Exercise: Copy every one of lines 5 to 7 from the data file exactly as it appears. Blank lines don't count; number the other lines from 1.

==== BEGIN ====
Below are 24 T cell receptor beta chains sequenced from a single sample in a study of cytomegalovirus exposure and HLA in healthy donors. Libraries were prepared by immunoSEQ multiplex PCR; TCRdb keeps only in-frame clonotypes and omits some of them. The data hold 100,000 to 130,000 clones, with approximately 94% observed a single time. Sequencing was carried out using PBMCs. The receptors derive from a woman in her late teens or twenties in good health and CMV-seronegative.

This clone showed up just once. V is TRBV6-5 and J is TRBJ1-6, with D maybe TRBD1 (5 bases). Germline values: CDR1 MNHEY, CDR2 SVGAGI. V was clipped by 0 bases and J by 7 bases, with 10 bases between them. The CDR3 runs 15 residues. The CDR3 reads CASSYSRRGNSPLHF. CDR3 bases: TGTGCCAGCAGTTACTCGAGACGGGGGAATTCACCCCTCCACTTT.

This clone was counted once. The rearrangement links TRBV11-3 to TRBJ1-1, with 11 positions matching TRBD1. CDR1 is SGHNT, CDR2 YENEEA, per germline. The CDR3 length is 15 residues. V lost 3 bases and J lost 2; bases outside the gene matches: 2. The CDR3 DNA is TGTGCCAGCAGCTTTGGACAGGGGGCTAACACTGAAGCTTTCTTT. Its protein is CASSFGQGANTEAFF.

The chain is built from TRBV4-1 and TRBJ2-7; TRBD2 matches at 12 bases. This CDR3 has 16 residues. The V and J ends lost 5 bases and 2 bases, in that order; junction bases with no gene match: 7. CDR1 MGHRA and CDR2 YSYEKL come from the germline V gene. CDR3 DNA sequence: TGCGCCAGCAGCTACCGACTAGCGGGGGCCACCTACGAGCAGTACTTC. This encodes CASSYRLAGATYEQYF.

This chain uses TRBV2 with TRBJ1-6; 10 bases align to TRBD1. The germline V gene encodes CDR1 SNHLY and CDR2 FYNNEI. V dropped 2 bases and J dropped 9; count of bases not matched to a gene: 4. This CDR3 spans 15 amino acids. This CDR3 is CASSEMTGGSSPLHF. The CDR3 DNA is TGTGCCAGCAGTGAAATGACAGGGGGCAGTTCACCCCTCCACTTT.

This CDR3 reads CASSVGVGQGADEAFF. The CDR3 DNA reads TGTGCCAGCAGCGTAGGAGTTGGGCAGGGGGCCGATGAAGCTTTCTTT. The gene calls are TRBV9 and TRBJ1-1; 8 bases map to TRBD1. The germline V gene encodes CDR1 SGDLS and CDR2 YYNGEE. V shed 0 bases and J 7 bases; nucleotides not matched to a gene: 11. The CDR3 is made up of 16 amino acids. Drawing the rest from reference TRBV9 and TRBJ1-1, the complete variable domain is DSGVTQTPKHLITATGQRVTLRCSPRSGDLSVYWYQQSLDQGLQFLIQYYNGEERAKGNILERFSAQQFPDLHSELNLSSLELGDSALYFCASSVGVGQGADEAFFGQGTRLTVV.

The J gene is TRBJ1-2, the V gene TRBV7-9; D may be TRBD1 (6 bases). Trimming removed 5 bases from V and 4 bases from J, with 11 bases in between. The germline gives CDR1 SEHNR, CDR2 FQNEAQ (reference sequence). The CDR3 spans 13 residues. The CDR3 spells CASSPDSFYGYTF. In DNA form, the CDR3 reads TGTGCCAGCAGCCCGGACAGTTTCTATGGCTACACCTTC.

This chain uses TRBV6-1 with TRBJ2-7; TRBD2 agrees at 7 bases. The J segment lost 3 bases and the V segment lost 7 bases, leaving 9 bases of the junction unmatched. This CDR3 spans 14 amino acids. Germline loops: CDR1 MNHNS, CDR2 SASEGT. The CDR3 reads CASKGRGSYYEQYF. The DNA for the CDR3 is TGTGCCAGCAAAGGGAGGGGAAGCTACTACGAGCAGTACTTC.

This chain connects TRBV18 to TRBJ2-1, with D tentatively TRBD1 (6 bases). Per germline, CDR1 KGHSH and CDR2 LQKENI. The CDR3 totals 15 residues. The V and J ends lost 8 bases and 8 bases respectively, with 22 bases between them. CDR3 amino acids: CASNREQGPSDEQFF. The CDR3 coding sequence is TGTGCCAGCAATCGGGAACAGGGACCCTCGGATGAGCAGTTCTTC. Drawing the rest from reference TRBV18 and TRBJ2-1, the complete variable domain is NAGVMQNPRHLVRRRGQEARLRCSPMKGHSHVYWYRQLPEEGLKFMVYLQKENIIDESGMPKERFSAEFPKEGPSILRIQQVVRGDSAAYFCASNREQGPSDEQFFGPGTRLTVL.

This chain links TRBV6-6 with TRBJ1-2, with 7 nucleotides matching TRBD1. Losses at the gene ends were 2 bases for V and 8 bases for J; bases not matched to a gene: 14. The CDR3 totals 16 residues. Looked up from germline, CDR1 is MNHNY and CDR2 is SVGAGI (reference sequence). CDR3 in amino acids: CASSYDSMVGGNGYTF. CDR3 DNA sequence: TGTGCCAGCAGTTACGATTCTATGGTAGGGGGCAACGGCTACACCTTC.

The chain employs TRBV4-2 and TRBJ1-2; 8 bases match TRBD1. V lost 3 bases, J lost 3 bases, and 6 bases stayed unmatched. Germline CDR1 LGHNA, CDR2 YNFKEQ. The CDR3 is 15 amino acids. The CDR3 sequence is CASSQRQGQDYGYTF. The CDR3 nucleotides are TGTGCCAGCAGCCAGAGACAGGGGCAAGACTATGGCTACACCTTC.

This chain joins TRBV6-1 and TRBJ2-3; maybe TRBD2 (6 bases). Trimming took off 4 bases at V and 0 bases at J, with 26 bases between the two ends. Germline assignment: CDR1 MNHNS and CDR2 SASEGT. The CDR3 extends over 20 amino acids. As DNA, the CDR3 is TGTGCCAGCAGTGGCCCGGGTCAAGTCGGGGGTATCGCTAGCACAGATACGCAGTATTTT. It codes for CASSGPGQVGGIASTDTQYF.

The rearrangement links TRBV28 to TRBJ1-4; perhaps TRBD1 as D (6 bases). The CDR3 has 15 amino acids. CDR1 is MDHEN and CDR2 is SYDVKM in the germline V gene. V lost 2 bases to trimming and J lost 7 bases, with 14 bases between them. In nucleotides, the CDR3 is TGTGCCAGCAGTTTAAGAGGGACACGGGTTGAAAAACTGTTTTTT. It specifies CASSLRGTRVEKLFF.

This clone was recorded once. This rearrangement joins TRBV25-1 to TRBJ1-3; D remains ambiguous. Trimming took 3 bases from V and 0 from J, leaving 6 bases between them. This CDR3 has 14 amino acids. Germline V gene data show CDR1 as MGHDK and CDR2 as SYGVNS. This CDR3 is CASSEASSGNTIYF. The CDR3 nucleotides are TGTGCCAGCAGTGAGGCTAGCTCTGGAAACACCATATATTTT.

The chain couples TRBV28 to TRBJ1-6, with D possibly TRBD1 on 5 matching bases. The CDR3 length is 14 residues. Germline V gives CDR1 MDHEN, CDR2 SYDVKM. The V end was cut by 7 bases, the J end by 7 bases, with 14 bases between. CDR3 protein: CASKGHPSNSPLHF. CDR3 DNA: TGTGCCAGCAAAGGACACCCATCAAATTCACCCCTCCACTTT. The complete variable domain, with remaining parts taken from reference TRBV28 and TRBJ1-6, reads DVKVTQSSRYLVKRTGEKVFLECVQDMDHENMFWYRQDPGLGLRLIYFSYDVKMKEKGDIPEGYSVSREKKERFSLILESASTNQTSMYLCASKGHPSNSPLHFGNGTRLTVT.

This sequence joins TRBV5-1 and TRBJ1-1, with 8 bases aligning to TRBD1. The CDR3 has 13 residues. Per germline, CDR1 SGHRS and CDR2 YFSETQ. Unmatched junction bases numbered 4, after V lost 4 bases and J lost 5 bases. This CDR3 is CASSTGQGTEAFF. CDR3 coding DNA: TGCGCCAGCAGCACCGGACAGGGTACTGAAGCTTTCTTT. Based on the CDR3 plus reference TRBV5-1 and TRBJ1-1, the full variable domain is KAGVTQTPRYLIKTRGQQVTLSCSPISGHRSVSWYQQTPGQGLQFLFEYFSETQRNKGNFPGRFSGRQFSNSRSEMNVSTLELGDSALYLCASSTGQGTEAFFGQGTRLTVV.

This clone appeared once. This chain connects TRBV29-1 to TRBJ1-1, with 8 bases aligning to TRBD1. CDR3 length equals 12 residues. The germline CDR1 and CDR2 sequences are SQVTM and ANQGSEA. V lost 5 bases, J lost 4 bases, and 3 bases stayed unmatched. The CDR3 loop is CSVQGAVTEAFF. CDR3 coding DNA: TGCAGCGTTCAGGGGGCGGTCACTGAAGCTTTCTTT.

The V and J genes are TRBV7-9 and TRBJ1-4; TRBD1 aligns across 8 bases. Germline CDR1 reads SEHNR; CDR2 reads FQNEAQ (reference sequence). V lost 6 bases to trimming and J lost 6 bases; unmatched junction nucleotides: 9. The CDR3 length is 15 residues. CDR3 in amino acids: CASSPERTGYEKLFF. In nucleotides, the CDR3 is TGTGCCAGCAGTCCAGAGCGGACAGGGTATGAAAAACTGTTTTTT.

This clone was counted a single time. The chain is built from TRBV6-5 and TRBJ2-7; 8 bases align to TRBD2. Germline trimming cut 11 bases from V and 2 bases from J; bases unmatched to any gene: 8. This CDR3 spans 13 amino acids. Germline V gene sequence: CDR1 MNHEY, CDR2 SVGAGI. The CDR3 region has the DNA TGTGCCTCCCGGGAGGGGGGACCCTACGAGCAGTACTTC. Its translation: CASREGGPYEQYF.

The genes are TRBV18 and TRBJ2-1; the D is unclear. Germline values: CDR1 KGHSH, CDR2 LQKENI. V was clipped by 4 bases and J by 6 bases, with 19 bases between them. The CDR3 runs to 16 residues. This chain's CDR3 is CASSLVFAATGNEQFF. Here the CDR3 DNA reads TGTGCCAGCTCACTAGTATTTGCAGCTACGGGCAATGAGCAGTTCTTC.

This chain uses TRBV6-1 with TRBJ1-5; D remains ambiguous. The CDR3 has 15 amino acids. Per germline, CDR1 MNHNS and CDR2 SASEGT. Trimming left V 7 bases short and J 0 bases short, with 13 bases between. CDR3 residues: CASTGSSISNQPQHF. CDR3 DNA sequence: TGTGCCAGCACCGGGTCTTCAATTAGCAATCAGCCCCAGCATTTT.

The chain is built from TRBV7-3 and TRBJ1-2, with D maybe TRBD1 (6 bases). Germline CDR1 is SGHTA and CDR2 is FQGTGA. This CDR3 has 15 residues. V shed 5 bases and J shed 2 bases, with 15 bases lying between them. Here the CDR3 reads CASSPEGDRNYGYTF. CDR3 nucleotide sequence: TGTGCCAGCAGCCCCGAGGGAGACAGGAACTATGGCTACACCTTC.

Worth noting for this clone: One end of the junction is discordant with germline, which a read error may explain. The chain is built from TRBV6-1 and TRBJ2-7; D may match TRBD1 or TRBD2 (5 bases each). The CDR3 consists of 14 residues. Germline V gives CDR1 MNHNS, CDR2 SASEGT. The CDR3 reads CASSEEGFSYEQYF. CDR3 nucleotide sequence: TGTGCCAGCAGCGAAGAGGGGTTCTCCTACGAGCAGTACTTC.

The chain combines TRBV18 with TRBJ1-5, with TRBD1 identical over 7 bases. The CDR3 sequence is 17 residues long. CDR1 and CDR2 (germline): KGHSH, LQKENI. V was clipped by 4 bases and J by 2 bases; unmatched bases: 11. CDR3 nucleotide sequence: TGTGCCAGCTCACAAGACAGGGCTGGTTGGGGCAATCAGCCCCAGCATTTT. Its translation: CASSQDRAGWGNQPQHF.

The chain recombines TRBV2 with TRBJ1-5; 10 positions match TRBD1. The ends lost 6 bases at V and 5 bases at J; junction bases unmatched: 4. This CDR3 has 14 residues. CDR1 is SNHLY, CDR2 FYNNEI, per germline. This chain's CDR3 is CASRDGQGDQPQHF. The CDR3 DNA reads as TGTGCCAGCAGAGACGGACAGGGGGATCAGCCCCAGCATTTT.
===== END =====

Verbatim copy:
This chain uses TRBV2 with TRBJ1-6; 10 bases align to TRBD1. The germline V gene encodes CDR1 SNHLY and CDR2 FYNNEI. V dropped 2 bases and J dropped 9; count of bases not matched to a gene: 4. This CDR3 spans 15 amino acids. This CDR3 is CASSEMTGGSSPLHF. The CDR3 DNA is TGTGCCAGCAGTGAAATGACAGGGGGCAGTTCACCCCTCCACTTT.

This CDR3 reads CASSVGVGQGADEAFF. The CDR3 DNA reads TGTGCCAGCAGCGTAGGAGTTGGGCAGGGGGCCGATGAAGCTTTCTTT. The gene calls are TRBV9 and TRBJ1-1; 8 bases map to TRBD1. The germline V gene encodes CDR1 SGDLS and CDR2 YYNGEE. V shed 0 bases and J 7 bases; nucleotides not matched to a gene: 11. The CDR3 is made up of 16 amino acids. Drawing the rest from reference TRBV9 and TRBJ1-1, the complete variable domain is DSGVTQTPKHLITATGQRVTLRCSPRSGDLSVYWYQQSLDQGLQFLIQYYNGEERAKGNILERFSAQQFPDLHSELNLSSLELGDSALYFCASSVGVGQGADEAFFGQGTRLTVV.

The J gene is TRBJ1-2, the V gene TRBV7-9; D may be TRBD1 (6 bases). Trimming removed 5 bases from V and 4 bases from J, with 11 bases in between. The germline gives CDR1 SEHNR, CDR2 FQNEAQ (reference sequence). The CDR3 spans 13 residues. The CDR3 spells CASSPDSFYGYTF. In DNA form, the CDR3 reads TGTGCCAGCAGCCCGGACAGTTTCTATGGCTACACCTTC.